How To Properly Store Cross Stitch Threads & Why Its Important

We’re going to tackle a topic that invites a lot of discussion today; storing cross stitch and embroidery threads.
 
This, in itself, doesn’t, seem that crazy, but a lot of people struggle to find a good way to store their cross stitch threads. Much like storage of cross stitch needles, it’s great to put something away, but there are two things to keep in mind. Firstly is appropriate storage, like finished cross stitch storage you need to make sure your threads won’t get damaged, but you also want to get at them easily. In addition, you might want to show them off (especially if you have a full set of DMC threads).
 
So we’re going to look through your options, but to start, we’re going through the reasons its important to think carefully about your options.

DMC Thread Color 318 Old and New (Source: Facebook)
DMC Thread Color 318 Old and New (Source: Facebook)

Why Is It Important?

In our post asking if DMC thread dye lots are an issue, we spoke at length about the rumors surrounding threads. In short, dye lot issues don’t exist. Instead, aging does. Or more specifically poor storage does. You see when storing finished cross stitch, and threads, the biggest killer is sunlight. It bleaches some dyes of out threads meaning you have odd colors forming, and it makes the threads far more fragile. In fact, we even posed the questions if its worth buying second hand threads or not.
 
Sun kills threads. It’s as simple as that. So we need to make sure whatever we use, that our threads are safe.

How To Store

So, with that in mind, what options are there out there to keep your threads at hand, but also nice and safe? Well, there are none. Yes, that’s correct, there are no ways that are both at hand, and going to keep your threads safe. Instead, you need to pick one a few options that are either less handy, or less caring for your needles.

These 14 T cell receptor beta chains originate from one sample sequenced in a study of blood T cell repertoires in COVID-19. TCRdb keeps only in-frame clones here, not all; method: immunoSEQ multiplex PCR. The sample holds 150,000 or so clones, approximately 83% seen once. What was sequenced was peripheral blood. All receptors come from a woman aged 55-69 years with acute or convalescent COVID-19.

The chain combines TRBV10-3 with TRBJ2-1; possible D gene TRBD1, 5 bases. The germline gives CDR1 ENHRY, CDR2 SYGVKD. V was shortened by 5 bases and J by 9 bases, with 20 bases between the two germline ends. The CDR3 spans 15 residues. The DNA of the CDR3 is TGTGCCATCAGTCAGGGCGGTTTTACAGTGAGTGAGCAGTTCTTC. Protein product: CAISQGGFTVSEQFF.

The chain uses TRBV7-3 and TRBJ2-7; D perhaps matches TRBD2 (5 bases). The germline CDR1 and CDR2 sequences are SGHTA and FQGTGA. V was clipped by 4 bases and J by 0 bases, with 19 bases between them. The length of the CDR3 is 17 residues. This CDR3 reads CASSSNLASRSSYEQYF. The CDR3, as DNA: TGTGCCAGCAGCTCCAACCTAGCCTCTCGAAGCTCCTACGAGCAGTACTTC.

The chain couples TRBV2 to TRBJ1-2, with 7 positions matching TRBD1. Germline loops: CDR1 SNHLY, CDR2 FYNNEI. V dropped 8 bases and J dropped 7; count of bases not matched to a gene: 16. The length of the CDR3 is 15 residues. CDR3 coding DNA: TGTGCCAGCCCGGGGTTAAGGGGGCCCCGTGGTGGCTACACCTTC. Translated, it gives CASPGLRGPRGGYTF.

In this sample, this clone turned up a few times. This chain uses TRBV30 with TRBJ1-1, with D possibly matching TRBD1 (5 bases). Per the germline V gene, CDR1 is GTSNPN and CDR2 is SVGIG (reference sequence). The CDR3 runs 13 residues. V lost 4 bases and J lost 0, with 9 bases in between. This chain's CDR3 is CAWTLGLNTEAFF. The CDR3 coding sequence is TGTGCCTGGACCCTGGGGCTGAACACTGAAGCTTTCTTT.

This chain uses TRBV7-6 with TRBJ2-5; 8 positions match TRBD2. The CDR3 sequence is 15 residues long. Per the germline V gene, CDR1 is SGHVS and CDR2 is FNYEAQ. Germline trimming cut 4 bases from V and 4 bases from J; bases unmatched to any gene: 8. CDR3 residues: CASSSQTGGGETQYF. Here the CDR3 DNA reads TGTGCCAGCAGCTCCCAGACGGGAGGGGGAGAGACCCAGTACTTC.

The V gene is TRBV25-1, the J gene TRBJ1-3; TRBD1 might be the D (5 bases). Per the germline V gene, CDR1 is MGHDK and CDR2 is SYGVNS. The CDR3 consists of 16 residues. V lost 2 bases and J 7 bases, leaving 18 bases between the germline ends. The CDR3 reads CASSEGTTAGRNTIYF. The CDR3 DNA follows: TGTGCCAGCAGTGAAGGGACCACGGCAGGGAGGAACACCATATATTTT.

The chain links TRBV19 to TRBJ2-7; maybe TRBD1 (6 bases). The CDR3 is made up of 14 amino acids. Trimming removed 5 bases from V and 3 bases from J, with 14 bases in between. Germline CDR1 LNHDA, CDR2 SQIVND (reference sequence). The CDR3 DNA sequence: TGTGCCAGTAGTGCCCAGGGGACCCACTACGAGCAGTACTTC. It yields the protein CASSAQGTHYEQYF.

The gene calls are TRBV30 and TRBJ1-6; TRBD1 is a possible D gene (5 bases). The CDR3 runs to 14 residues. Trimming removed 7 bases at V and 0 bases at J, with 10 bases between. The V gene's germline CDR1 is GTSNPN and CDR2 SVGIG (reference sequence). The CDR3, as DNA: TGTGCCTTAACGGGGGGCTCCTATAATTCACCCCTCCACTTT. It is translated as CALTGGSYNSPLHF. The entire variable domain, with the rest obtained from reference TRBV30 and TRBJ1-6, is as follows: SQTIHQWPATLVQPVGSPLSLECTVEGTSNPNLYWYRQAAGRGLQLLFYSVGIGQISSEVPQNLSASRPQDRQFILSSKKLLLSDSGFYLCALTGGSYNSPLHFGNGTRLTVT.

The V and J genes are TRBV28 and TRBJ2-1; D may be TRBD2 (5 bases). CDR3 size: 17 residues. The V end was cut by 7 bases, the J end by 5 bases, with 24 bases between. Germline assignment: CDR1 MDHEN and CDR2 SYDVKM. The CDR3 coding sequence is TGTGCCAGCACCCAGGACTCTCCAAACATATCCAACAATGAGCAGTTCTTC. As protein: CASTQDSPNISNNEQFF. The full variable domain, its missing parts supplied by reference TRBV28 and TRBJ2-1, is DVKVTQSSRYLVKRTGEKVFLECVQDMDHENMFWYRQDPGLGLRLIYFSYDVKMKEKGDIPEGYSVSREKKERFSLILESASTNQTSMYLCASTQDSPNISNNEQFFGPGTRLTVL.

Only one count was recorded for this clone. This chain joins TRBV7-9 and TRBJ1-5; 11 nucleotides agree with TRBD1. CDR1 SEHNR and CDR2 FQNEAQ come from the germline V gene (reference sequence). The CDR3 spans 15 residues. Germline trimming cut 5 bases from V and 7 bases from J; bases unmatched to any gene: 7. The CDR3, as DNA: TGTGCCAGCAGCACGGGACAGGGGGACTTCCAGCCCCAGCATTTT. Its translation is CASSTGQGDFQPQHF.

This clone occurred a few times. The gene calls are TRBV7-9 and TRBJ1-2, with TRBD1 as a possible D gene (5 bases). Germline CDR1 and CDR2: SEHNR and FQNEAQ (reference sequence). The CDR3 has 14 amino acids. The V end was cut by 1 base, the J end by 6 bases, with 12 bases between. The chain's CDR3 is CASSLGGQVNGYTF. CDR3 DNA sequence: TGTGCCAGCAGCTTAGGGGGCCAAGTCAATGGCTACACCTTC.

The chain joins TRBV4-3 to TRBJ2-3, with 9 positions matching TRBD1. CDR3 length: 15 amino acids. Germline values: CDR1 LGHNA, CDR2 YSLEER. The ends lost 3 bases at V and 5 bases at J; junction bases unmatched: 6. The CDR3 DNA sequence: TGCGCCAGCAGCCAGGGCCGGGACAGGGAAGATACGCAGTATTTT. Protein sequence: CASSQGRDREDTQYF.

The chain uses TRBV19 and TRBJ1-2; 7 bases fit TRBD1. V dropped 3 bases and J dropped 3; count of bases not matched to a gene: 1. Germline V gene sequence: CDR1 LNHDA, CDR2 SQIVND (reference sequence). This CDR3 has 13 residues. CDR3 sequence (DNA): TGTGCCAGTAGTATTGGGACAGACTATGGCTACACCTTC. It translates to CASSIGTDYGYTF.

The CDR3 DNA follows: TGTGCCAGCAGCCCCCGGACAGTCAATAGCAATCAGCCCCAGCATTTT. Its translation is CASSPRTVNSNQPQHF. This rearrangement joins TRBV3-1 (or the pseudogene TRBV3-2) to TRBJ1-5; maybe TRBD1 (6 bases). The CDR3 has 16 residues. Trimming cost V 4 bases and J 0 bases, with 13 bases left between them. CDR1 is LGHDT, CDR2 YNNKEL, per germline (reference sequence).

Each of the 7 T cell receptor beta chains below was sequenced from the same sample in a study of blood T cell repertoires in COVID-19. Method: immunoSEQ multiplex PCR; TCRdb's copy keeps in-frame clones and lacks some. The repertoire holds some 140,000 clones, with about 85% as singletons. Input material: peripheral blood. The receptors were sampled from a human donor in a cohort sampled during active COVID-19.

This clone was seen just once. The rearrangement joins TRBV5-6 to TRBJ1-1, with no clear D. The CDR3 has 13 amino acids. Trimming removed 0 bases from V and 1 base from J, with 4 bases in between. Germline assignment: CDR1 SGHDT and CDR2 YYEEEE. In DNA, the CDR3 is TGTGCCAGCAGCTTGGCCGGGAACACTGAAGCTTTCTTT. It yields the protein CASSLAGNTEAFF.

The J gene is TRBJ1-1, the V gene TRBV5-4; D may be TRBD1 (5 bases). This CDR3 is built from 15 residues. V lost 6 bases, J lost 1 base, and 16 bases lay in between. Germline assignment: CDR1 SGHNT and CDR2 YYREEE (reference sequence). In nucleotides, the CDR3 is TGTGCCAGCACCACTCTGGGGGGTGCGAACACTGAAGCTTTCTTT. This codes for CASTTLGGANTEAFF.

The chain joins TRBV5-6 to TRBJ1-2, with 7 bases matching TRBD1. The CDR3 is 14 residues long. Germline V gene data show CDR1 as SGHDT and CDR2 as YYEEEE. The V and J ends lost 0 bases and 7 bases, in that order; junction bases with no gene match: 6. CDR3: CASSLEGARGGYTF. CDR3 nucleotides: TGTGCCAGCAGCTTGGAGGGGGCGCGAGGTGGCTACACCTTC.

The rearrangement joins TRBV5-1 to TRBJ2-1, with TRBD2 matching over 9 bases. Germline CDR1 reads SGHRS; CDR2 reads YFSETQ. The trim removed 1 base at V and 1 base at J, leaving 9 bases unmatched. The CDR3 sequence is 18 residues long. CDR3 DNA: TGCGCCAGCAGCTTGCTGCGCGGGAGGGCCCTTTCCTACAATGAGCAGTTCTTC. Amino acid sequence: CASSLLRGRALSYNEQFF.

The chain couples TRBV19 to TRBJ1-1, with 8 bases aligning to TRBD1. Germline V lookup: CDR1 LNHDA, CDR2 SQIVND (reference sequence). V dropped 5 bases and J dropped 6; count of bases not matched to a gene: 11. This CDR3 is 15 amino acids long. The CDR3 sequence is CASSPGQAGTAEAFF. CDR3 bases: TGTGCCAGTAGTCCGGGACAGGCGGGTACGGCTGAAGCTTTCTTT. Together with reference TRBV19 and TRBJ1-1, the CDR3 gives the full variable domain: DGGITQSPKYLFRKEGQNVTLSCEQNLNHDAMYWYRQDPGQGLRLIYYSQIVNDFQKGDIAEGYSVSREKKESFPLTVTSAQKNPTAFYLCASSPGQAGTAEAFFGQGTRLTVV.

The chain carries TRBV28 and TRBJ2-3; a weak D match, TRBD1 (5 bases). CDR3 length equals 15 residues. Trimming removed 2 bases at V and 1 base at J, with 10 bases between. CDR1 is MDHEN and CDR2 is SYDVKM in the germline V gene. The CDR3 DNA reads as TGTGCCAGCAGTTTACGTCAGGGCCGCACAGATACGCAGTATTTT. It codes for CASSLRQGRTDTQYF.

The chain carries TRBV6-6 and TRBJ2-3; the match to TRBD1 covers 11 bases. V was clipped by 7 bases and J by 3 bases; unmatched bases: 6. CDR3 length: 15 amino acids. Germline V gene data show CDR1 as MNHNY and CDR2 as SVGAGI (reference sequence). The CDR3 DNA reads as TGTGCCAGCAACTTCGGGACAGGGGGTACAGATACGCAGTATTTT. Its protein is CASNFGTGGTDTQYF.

On Display

The first up is the display method. With all those pretty threads, the instant thought is to display them. And you know what, they always look good on display. But just because they’re out, doesn’t mean they’ll be damaged by the sun in seconds. In fact, so long as you think carefully about placement, you can avoid direct sunlight. This will allow you to keep the threads up there longer, but you do need to keep in mind that your threads will get dusty, and should be used quickly, and not chucked up on the wall for years on end.

Cross Stitch Thread Hanging Board (Source: Reddit)
Cross Stitch Thread Hanging Board (Source: Reddit)

Loose In A Drawer

With that in mind, most people think about chucking threads in a drawer. In fact, this is how most people store threads until they look for a better alternative. But it might not have to be. The draw is protected from sunlight (and indoor lights), dust and dirt. It’s a great way to keep your threads all protected.
And just because they’re in a draw, doesn’t mean they have to be a mess; you can keep them in smaller draws (so long as they aren’t clear) in order or in color groups. Just make sure you don’t keep buying the same threads over and over (although we have a DMC thread inventory spreadsheet to help with that). But threads can get tangled.

Clear Draws for Embroidery Thread Storage (Source: Pinterest)
Clear Draws for Embroidery Thread Storage (Source: Pinterest)

On Bobbins In A Draw

So the draw might be a little problematic but let’s not throw it out yet. If you choose to bobbinate your threads (I know some people don’t like to), you can store the bobbins in a draw. I know you’re thinking they might be a mess too, but 1dogwoof has a great guide on storage using old cereal boxes which allow you to segment the threads up and keep them in order. They might be stuck in that drawer until you can get to them, but they’ll always be neat, tidy, protected from the sun, and dust-free.

Embroidery Thread In A Draw (Source: 1dogwoof)
Embroidery Thread In A Draw (Source: 1dogwoof)

On Bobbins In Boxes